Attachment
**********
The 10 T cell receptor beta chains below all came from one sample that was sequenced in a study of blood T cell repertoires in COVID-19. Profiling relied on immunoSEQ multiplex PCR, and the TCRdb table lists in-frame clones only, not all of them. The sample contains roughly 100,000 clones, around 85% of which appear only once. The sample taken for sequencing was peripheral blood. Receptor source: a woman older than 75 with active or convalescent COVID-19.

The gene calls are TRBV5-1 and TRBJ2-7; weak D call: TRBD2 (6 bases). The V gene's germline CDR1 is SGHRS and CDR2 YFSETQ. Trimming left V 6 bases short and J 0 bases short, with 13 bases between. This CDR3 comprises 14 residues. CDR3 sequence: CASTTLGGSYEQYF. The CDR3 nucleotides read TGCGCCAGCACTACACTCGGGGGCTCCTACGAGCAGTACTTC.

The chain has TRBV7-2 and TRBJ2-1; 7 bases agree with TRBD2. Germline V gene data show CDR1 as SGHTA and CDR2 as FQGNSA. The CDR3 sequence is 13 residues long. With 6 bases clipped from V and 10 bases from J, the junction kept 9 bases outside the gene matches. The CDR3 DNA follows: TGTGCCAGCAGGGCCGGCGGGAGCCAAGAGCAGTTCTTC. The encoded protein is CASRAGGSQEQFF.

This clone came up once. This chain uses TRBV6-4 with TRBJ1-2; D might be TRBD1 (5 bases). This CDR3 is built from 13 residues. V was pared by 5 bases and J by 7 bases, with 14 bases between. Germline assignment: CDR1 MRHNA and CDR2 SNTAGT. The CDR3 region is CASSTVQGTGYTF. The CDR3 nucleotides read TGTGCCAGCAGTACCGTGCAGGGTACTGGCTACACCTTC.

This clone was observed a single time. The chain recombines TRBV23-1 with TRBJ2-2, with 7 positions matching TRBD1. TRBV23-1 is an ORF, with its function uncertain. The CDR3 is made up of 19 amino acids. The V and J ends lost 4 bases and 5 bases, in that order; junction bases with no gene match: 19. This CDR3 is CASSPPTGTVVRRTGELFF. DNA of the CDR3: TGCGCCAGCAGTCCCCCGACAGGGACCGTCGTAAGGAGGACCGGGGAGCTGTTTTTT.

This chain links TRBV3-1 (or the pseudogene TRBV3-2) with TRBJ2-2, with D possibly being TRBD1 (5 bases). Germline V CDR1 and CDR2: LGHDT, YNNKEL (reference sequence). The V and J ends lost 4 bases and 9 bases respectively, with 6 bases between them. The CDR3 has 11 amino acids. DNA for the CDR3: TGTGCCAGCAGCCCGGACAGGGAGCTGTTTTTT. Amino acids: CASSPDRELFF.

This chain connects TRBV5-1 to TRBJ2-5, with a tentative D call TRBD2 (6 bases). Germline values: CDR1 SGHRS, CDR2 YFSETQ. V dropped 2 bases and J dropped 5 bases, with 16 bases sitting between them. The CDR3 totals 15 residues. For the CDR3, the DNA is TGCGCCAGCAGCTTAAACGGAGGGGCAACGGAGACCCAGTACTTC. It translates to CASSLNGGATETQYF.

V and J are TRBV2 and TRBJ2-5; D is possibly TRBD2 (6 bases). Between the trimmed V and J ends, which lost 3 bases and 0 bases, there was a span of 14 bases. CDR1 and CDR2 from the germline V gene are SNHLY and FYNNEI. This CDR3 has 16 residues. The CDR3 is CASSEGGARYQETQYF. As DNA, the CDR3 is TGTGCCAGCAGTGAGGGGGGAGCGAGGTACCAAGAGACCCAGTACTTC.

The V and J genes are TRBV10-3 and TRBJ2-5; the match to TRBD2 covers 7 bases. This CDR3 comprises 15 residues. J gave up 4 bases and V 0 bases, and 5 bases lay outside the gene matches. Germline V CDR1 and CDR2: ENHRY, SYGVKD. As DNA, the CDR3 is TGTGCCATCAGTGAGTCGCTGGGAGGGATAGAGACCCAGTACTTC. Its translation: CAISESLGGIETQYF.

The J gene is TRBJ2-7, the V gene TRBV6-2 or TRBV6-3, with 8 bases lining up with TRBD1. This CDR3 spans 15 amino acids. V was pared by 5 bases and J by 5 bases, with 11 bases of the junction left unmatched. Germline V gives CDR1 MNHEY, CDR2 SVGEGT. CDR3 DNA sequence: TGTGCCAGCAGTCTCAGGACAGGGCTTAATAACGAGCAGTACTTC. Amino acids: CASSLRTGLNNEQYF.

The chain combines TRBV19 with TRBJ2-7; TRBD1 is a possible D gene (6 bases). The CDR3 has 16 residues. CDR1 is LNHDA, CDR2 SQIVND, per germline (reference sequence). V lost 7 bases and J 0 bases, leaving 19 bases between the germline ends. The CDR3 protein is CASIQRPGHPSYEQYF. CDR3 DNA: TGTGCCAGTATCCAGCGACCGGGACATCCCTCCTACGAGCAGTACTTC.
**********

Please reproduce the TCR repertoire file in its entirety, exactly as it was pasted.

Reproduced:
The 10 T cell receptor beta chains below all came from one sample that was sequenced in a study of blood T cell repertoires in COVID-19. Profiling relied on immunoSEQ multiplex PCR, and the TCRdb table lists in-frame clones only, not all of them. The sample contains roughly 100,000 clones, around 85% of which appear only once. The sample taken for sequencing was peripheral blood. Receptor source: a woman older than 75 with active or convalescent COVID-19.

The gene calls are TRBV5-1 and TRBJ2-7; weak D call: TRBD2 (6 bases). The V gene's germline CDR1 is SGHRS and CDR2 YFSETQ. Trimming left V 6 bases short and J 0 bases short, with 13 bases between. This CDR3 comprises 14 residues. CDR3 sequence: CASTTLGGSYEQYF. The CDR3 nucleotides read TGCGCCAGCACTACACTCGGGGGCTCCTACGAGCAGTACTTC.

The chain has TRBV7-2 and TRBJ2-1; 7 bases agree with TRBD2. Germline V gene data show CDR1 as SGHTA and CDR2 as FQGNSA. The CDR3 sequence is 13 residues long. With 6 bases clipped from V and 10 bases from J, the junction kept 9 bases outside the gene matches. The CDR3 DNA follows: TGTGCCAGCAGGGCCGGCGGGAGCCAAGAGCAGTTCTTC. The encoded protein is CASRAGGSQEQFF.

This clone came up once. This chain uses TRBV6-4 with TRBJ1-2; D might be TRBD1 (5 bases). This CDR3 is built from 13 residues. V was pared by 5 bases and J by 7 bases, with 14 bases between. Germline assignment: CDR1 MRHNA and CDR2 SNTAGT. The CDR3 region is CASSTVQGTGYTF. The CDR3 nucleotides read TGTGCCAGCAGTACCGTGCAGGGTACTGGCTACACCTTC.

This clone was observed a single time. The chain recombines TRBV23-1 with TRBJ2-2, with 7 positions matching TRBD1. TRBV23-1 is an ORF, with its function uncertain. The CDR3 is made up of 19 amino acids. The V and J ends lost 4 bases and 5 bases, in that order; junction bases with no gene match: 19. This CDR3 is CASSPPTGTVVRRTGELFF. DNA of the CDR3: TGCGCCAGCAGTCCCCCGACAGGGACCGTCGTAAGGAGGACCGGGGAGCTGTTTTTT.

This chain links TRBV3-1 (or the pseudogene TRBV3-2) with TRBJ2-2, with D possibly being TRBD1 (5 bases). Germline V CDR1 and CDR2: LGHDT, YNNKEL (reference sequence). The V and J ends lost 4 bases and 9 bases respectively, with 6 bases between them. The CDR3 has 11 amino acids. DNA for the CDR3: TGTGCCAGCAGCCCGGACAGGGAGCTGTTTTTT. Amino acids: CASSPDRELFF.

This chain connects TRBV5-1 to TRBJ2-5, with a tentative D call TRBD2 (6 bases). Germline values: CDR1 SGHRS, CDR2 YFSETQ. V dropped 2 bases and J dropped 5 bases, with 16 bases sitting between them. The CDR3 totals 15 residues. For the CDR3, the DNA is TGCGCCAGCAGCTTAAACGGAGGGGCAACGGAGACCCAGTACTTC. It translates to CASSLNGGATETQYF.

V and J are TRBV2 and TRBJ2-5; D is possibly TRBD2 (6 bases). Between the trimmed V and J ends, which lost 3 bases and 0 bases, there was a span of 14 bases. CDR1 and CDR2 from the germline V gene are SNHLY and FYNNEI. This CDR3 has 16 residues. The CDR3 is CASSEGGARYQETQYF. As DNA, the CDR3 is TGTGCCAGCAGTGAGGGGGGAGCGAGGTACCAAGAGACCCAGTACTTC.

The V and J genes are TRBV10-3 and TRBJ2-5; the match to TRBD2 covers 7 bases. This CDR3 comprises 15 residues. J gave up 4 bases and V 0 bases, and 5 bases lay outside the gene matches. Germline V CDR1 and CDR2: ENHRY, SYGVKD. As DNA, the CDR3 is TGTGCCATCAGTGAGTCGCTGGGAGGGATAGAGACCCAGTACTTC. Its translation: CAISESLGGIETQYF.

The J gene is TRBJ2-7, the V gene TRBV6-2 or TRBV6-3, with 8 bases lining up with TRBD1. This CDR3 spans 15 amino acids. V was pared by 5 bases and J by 5 bases, with 11 bases of the junction left unmatched. Germline V gives CDR1 MNHEY, CDR2 SVGEGT. CDR3 DNA sequence: TGTGCCAGCAGTCTCAGGACAGGGCTTAATAACGAGCAGTACTTC. Amino acids: CASSLRTGLNNEQYF.

The chain combines TRBV19 with TRBJ2-7; TRBD1 is a possible D gene (6 bases). The CDR3 has 16 residues. CDR1 is LNHDA, CDR2 SQIVND, per germline (reference sequence). V lost 7 bases and J 0 bases, leaving 19 bases between the germline ends. The CDR3 protein is CASIQRPGHPSYEQYF. CDR3 DNA: TGTGCCAGTATCCAGCGACCGGGACATCCCTCCTACGAGCAGTACTTC.